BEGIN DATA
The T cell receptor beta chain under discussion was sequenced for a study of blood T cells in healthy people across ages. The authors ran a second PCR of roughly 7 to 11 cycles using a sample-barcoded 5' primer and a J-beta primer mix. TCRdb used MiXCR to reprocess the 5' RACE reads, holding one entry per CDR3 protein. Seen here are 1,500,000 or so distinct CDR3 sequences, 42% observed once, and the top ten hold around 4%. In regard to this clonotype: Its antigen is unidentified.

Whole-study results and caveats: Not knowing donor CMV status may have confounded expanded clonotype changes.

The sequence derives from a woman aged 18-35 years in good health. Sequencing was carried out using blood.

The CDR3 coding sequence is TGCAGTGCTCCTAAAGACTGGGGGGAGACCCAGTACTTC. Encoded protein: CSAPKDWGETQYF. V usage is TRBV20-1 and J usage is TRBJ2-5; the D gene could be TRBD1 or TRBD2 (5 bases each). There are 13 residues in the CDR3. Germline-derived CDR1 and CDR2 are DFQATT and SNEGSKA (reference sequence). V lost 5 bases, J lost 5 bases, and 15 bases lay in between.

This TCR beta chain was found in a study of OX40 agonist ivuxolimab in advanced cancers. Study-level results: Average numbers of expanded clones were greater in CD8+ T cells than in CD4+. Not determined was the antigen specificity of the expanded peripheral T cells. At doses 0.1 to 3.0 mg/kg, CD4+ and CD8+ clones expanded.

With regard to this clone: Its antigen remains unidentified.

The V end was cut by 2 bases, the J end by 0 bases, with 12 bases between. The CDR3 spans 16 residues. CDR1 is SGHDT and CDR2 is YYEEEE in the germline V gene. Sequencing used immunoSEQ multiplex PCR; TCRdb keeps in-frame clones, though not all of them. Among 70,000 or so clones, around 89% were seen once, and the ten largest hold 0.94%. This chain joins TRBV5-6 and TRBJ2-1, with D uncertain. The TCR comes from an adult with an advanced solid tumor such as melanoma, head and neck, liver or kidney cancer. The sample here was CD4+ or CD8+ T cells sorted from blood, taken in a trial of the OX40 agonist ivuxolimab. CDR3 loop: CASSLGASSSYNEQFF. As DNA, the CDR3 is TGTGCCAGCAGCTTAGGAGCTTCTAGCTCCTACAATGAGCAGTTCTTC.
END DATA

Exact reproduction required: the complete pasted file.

The T cell receptor beta chain under discussion was sequenced for a study of blood T cells in healthy people across ages. The authors ran a second PCR of roughly 7 to 11 cycles using a sample-barcoded 5' primer and a J-beta primer mix. TCRdb used MiXCR to reprocess the 5' RACE reads, holding one entry per CDR3 protein. Seen here are 1,500,000 or so distinct CDR3 sequences, 42% observed once, and the top ten hold around 4%. In regard to this clonotype: Its antigen is unidentified.

Whole-study results and caveats: Not knowing donor CMV status may have confounded expanded clonotype changes.

The sequence derives from a woman aged 18-35 years in good health. Sequencing was carried out using blood.

The CDR3 coding sequence is TGCAGTGCTCCTAAAGACTGGGGGGAGACCCAGTACTTC. Encoded protein: CSAPKDWGETQYF. V usage is TRBV20-1 and J usage is TRBJ2-5; the D gene could be TRBD1 or TRBD2 (5 bases each). There are 13 residues in the CDR3. Germline-derived CDR1 and CDR2 are DFQATT and SNEGSKA (reference sequence). V lost 5 bases, J lost 5 bases, and 15 bases lay in between.

This TCR beta chain was found in a study of OX40 agonist ivuxolimab in advanced cancers. Study-level results: Average numbers of expanded clones were greater in CD8+ T cells than in CD4+. Not determined was the antigen specificity of the expanded peripheral T cells. At doses 0.1 to 3.0 mg/kg, CD4+ and CD8+ clones expanded.

With regard to this clone: Its antigen remains unidentified.

The V end was cut by 2 bases, the J end by 0 bases, with 12 bases between. The CDR3 spans 16 residues. CDR1 is SGHDT and CDR2 is YYEEEE in the germline V gene. Sequencing used immunoSEQ multiplex PCR; TCRdb keeps in-frame clones, though not all of them. Among 70,000 or so clones, around 89% were seen once, and the ten largest hold 0.94%. This chain joins TRBV5-6 and TRBJ2-1, with D uncertain. The TCR comes from an adult with an advanced solid tumor such as melanoma, head and neck, liver or kidney cancer. The sample here was CD4+ or CD8+ T cells sorted from blood, taken in a trial of the OX40 agonist ivuxolimab. CDR3 loop: CASSLGASSSYNEQFF. As DNA, the CDR3 is TGTGCCAGCAGCTTAGGAGCTTCTAGCTCCTACAATGAGCAGTTCTTC.